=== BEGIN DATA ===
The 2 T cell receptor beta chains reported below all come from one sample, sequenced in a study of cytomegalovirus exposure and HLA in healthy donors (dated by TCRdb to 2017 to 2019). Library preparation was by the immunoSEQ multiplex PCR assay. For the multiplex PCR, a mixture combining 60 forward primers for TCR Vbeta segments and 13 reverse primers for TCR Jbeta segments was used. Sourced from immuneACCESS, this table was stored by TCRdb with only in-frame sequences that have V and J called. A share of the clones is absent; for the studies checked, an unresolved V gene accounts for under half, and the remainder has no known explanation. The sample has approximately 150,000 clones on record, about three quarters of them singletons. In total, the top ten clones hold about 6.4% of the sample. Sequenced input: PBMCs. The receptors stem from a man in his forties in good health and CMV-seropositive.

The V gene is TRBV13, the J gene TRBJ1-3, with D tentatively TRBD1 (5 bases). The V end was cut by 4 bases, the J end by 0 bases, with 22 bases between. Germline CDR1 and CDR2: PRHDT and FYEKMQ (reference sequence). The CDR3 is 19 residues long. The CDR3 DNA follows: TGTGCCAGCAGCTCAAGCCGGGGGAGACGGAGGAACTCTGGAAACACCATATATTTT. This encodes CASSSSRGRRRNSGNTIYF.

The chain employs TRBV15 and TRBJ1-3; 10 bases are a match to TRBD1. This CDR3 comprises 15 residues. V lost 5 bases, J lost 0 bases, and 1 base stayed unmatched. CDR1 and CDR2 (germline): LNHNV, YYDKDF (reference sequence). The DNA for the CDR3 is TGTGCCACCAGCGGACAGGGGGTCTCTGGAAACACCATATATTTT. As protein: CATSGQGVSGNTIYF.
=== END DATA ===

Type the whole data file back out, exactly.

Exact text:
The 2 T cell receptor beta chains reported below all come from one sample, sequenced in a study of cytomegalovirus exposure and HLA in healthy donors (dated by TCRdb to 2017 to 2019). Library preparation was by the immunoSEQ multiplex PCR assay. For the multiplex PCR, a mixture combining 60 forward primers for TCR Vbeta segments and 13 reverse primers for TCR Jbeta segments was used. Sourced from immuneACCESS, this table was stored by TCRdb with only in-frame sequences that have V and J called. A share of the clones is absent; for the studies checked, an unresolved V gene accounts for under half, and the remainder has no known explanation. The sample has approximately 150,000 clones on record, about three quarters of them singletons. In total, the top ten clones hold about 6.4% of the sample. Sequenced input: PBMCs. The receptors stem from a man in his forties in good health and CMV-seropositive.

The V gene is TRBV13, the J gene TRBJ1-3, with D tentatively TRBD1 (5 bases). The V end was cut by 4 bases, the J end by 0 bases, with 22 bases between. Germline CDR1 and CDR2: PRHDT and FYEKMQ (reference sequence). The CDR3 is 19 residues long. The CDR3 DNA follows: TGTGCCAGCAGCTCAAGCCGGGGGAGACGGAGGAACTCTGGAAACACCATATATTTT. This encodes CASSSSRGRRRNSGNTIYF.

The chain employs TRBV15 and TRBJ1-3; 10 bases are a match to TRBD1. This CDR3 comprises 15 residues. V lost 5 bases, J lost 0 bases, and 1 base stayed unmatched. CDR1 and CDR2 (germline): LNHNV, YYDKDF (reference sequence). The DNA for the CDR3 is TGTGCCACCAGCGGACAGGGGGTCTCTGGAAACACCATATATTTT. As protein: CATSGQGVSGNTIYF.